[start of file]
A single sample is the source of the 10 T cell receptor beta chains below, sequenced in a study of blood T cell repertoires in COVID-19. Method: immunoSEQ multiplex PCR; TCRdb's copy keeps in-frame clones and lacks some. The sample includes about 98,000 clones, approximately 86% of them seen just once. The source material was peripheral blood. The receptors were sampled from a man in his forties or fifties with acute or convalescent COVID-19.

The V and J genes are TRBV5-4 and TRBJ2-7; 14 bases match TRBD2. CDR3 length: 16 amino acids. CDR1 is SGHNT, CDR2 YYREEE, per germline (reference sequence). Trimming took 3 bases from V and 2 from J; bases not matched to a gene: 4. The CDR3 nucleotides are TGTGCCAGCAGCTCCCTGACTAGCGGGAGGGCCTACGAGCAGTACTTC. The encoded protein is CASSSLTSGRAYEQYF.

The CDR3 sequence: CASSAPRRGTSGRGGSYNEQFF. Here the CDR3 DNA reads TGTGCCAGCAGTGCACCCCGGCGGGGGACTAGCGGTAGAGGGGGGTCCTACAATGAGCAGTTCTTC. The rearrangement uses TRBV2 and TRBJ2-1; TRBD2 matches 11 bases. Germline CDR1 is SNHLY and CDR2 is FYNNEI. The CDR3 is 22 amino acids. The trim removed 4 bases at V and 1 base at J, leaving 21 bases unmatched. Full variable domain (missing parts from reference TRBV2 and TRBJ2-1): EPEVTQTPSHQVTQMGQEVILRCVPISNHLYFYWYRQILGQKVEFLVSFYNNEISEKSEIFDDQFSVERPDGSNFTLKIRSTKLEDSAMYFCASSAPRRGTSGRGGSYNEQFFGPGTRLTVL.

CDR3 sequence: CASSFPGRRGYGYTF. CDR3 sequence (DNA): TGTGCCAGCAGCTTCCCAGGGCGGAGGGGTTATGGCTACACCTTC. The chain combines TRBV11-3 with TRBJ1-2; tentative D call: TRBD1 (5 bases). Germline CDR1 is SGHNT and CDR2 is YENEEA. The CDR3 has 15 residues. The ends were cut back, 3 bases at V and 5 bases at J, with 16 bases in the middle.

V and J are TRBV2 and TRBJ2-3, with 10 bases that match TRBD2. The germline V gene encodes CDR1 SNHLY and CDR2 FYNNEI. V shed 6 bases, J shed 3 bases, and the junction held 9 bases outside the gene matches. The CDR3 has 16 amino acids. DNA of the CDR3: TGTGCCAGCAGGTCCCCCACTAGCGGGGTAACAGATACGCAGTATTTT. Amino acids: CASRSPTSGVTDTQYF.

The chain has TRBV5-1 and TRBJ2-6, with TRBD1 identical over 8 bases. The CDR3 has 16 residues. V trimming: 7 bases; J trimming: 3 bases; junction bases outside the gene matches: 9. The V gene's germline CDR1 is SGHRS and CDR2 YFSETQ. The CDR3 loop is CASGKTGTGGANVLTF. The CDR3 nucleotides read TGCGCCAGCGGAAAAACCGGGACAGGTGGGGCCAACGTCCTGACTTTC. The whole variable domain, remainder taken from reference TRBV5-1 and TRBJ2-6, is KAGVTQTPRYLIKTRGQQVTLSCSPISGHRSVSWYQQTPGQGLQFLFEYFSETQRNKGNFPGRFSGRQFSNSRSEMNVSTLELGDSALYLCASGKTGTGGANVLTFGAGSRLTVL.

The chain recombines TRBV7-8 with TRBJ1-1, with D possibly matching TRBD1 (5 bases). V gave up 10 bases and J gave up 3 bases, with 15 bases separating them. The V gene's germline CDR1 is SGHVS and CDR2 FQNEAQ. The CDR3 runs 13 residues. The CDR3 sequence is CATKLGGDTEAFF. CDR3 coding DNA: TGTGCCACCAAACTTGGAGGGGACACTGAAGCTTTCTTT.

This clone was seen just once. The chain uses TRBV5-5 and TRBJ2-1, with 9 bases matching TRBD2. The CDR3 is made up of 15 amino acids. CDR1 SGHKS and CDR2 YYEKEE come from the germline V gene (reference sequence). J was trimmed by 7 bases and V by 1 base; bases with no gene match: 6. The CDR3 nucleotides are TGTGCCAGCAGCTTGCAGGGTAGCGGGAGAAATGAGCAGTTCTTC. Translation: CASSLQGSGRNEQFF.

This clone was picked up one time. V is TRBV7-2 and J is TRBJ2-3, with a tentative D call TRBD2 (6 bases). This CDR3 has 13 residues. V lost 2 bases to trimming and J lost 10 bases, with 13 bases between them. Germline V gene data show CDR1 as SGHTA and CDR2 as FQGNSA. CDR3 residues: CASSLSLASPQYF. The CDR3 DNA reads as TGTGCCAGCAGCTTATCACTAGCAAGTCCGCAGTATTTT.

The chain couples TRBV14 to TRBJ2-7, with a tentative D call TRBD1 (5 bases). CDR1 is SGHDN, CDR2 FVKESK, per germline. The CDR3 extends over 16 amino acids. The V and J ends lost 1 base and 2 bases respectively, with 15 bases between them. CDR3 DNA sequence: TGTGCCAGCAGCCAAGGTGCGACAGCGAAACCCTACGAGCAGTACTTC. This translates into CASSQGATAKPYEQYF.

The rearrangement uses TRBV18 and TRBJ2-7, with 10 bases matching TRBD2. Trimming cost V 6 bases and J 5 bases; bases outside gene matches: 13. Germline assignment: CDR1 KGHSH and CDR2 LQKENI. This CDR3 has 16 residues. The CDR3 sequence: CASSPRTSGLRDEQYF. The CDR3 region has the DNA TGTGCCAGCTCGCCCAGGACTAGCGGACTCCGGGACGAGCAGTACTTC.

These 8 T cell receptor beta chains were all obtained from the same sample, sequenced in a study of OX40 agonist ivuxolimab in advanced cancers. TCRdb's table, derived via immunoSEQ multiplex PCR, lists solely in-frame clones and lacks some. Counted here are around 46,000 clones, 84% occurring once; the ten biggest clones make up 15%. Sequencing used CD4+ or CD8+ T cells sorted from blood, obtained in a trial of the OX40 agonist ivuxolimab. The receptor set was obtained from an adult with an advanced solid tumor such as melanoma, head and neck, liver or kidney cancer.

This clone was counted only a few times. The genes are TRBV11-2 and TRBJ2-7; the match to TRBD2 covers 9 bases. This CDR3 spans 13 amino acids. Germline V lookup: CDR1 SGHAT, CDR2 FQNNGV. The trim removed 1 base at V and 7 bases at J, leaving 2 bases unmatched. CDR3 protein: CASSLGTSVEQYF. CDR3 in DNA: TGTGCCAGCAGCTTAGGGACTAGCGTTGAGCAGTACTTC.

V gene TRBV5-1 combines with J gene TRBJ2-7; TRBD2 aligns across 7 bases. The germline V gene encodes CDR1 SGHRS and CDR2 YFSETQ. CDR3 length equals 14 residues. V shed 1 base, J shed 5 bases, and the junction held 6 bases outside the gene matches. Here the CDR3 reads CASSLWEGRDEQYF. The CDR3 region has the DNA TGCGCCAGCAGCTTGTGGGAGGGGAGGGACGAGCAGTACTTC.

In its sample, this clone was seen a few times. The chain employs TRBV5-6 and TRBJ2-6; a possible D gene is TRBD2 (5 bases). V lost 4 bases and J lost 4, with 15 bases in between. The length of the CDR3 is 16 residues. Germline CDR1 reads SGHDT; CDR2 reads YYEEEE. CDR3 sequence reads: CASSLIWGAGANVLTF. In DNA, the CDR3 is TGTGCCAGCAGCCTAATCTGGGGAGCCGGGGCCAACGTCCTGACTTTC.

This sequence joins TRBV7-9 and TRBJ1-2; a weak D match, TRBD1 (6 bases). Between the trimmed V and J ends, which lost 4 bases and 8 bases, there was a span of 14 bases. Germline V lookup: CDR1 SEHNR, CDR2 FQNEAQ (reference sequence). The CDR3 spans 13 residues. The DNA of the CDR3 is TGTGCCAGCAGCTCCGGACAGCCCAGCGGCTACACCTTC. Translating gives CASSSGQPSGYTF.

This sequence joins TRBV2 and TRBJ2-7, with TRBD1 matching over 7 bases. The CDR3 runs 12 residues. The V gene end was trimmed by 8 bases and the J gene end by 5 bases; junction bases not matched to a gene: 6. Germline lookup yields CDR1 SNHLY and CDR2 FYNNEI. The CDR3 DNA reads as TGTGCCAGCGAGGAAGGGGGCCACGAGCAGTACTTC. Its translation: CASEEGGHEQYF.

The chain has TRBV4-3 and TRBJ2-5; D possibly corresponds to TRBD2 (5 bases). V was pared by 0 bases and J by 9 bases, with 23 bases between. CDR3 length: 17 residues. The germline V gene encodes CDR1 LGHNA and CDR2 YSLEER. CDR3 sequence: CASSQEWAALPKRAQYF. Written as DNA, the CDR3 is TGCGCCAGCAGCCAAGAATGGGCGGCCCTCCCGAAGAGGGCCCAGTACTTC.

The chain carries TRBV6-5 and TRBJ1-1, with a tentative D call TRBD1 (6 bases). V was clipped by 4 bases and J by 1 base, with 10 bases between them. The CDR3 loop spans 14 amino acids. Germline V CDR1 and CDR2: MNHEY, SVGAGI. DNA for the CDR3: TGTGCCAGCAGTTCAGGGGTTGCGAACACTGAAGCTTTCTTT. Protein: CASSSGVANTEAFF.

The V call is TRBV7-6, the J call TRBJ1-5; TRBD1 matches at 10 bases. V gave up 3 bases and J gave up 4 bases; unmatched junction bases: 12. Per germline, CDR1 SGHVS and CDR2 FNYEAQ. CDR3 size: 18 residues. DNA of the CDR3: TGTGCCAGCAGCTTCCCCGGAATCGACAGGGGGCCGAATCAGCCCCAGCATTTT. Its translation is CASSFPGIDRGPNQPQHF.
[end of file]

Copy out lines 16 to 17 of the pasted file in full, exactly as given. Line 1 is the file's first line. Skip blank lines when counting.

This sequence joins TRBV7-9 and TRBJ1-2; a weak D match, TRBD1 (6 bases). Between the trimmed V and J ends, which lost 4 bases and 8 bases, there was a span of 14 bases. Germline V lookup: CDR1 SEHNR, CDR2 FQNEAQ (reference sequence). The CDR3 spans 13 residues. The DNA of the CDR3 is TGTGCCAGCAGCTCCGGACAGCCCAGCGGCTACACCTTC. Translating gives CASSSGQPSGYTF.

This sequence joins TRBV2 and TRBJ2-7, with TRBD1 matching over 7 bases. The CDR3 runs 12 residues. The V gene end was trimmed by 8 bases and the J gene end by 5 bases; junction bases not matched to a gene: 6. Germline lookup yields CDR1 SNHLY and CDR2 FYNNEI. The CDR3 DNA reads as TGTGCCAGCGAGGAAGGGGGCCACGAGCAGTACTTC. Its translation: CASEEGGHEQYF.